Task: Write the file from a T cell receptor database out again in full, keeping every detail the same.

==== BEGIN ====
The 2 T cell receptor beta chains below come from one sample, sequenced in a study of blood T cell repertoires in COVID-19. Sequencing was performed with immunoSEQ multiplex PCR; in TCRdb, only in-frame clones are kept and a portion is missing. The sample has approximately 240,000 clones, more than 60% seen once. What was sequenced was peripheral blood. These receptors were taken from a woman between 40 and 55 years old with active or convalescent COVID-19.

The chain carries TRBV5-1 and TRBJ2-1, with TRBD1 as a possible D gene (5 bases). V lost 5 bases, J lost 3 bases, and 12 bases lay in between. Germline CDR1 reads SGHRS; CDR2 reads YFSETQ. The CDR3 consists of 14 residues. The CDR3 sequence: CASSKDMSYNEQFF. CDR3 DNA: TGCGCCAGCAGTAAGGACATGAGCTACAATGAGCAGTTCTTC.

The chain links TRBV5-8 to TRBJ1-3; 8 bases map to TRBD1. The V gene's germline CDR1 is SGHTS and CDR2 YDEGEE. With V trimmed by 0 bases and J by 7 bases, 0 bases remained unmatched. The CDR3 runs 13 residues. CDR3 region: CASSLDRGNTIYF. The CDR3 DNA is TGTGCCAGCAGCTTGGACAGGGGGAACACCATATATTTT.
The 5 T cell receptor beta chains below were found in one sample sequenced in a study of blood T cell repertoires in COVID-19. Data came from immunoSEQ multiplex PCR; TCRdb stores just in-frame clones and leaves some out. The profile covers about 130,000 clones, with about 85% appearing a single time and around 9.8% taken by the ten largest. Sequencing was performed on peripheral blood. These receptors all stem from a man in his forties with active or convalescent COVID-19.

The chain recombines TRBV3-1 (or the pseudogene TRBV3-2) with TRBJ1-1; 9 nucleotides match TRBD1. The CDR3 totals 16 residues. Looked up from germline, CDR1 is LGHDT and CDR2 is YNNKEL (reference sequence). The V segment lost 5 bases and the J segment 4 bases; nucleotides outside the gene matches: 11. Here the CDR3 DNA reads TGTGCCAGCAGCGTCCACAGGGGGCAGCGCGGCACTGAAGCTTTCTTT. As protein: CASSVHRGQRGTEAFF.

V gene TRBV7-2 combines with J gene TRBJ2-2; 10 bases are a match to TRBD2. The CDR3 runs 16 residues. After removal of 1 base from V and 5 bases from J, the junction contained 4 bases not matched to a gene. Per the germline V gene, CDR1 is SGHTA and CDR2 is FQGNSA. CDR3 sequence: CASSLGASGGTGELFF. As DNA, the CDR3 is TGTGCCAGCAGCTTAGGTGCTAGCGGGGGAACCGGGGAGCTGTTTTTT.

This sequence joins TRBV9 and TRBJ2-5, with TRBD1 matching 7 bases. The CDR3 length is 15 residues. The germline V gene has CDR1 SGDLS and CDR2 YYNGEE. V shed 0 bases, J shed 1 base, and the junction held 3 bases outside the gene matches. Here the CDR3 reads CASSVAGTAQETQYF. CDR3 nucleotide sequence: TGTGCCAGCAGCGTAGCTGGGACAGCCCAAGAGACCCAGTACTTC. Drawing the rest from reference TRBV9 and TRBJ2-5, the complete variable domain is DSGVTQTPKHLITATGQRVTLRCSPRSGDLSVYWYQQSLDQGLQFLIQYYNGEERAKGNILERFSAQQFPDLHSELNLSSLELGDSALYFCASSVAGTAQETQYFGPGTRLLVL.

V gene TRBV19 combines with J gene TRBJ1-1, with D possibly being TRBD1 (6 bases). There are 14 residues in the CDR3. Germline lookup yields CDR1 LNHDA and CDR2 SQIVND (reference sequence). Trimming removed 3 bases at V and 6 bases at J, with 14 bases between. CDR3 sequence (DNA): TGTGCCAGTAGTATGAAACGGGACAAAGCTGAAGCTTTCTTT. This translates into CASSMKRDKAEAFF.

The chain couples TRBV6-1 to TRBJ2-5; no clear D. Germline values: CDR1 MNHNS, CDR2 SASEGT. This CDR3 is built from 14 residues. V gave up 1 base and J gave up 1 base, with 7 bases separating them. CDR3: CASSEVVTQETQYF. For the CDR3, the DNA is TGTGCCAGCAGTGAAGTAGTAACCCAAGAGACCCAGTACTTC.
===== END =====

The 2 T cell receptor beta chains below come from one sample, sequenced in a study of blood T cell repertoires in COVID-19. Sequencing was performed with immunoSEQ multiplex PCR; in TCRdb, only in-frame clones are kept and a portion is missing. The sample has approximately 240,000 clones, more than 60% seen once. What was sequenced was peripheral blood. These receptors were taken from a woman between 40 and 55 years old with active or convalescent COVID-19.

The chain carries TRBV5-1 and TRBJ2-1, with TRBD1 as a possible D gene (5 bases). V lost 5 bases, J lost 3 bases, and 12 bases lay in between. Germline CDR1 reads SGHRS; CDR2 reads YFSETQ. The CDR3 consists of 14 residues. The CDR3 sequence: CASSKDMSYNEQFF. CDR3 DNA: TGCGCCAGCAGTAAGGACATGAGCTACAATGAGCAGTTCTTC.

The chain links TRBV5-8 to TRBJ1-3; 8 bases map to TRBD1. The V gene's germline CDR1 is SGHTS and CDR2 YDEGEE. With V trimmed by 0 bases and J by 7 bases, 0 bases remained unmatched. The CDR3 runs 13 residues. CDR3 region: CASSLDRGNTIYF. The CDR3 DNA is TGTGCCAGCAGCTTGGACAGGGGGAACACCATATATTTT.
The 5 T cell receptor beta chains below were found in one sample sequenced in a study of blood T cell repertoires in COVID-19. Data came from immunoSEQ multiplex PCR; TCRdb stores just in-frame clones and leaves some out. The profile covers about 130,000 clones, with about 85% appearing a single time and around 9.8% taken by the ten largest. Sequencing was performed on peripheral blood. These receptors all stem from a man in his forties with active or convalescent COVID-19.

The chain recombines TRBV3-1 (or the pseudogene TRBV3-2) with TRBJ1-1; 9 nucleotides match TRBD1. The CDR3 totals 16 residues. Looked up from germline, CDR1 is LGHDT and CDR2 is YNNKEL (reference sequence). The V segment lost 5 bases and the J segment 4 bases; nucleotides outside the gene matches: 11. Here the CDR3 DNA reads TGTGCCAGCAGCGTCCACAGGGGGCAGCGCGGCACTGAAGCTTTCTTT. As protein: CASSVHRGQRGTEAFF.

V gene TRBV7-2 combines with J gene TRBJ2-2; 10 bases are a match to TRBD2. The CDR3 runs 16 residues. After removal of 1 base from V and 5 bases from J, the junction contained 4 bases not matched to a gene. Per the germline V gene, CDR1 is SGHTA and CDR2 is FQGNSA. CDR3 sequence: CASSLGASGGTGELFF. As DNA, the CDR3 is TGTGCCAGCAGCTTAGGTGCTAGCGGGGGAACCGGGGAGCTGTTTTTT.

This sequence joins TRBV9 and TRBJ2-5, with TRBD1 matching 7 bases. The CDR3 length is 15 residues. The germline V gene has CDR1 SGDLS and CDR2 YYNGEE. V shed 0 bases, J shed 1 base, and the junction held 3 bases outside the gene matches. Here the CDR3 reads CASSVAGTAQETQYF. CDR3 nucleotide sequence: TGTGCCAGCAGCGTAGCTGGGACAGCCCAAGAGACCCAGTACTTC. Drawing the rest from reference TRBV9 and TRBJ2-5, the complete variable domain is DSGVTQTPKHLITATGQRVTLRCSPRSGDLSVYWYQQSLDQGLQFLIQYYNGEERAKGNILERFSAQQFPDLHSELNLSSLELGDSALYFCASSVAGTAQETQYFGPGTRLLVL.

V gene TRBV19 combines with J gene TRBJ1-1, with D possibly being TRBD1 (6 bases). There are 14 residues in the CDR3. Germline lookup yields CDR1 LNHDA and CDR2 SQIVND (reference sequence). Trimming removed 3 bases at V and 6 bases at J, with 14 bases between. CDR3 sequence (DNA): TGTGCCAGTAGTATGAAACGGGACAAAGCTGAAGCTTTCTTT. This translates into CASSMKRDKAEAFF.

The chain couples TRBV6-1 to TRBJ2-5; no clear D. Germline values: CDR1 MNHNS, CDR2 SASEGT. This CDR3 is built from 14 residues. V gave up 1 base and J gave up 1 base, with 7 bases separating them. CDR3: CASSEVVTQETQYF. For the CDR3, the DNA is TGTGCCAGCAGTGAAGTAGTAACCCAAGAGACCCAGTACTTC.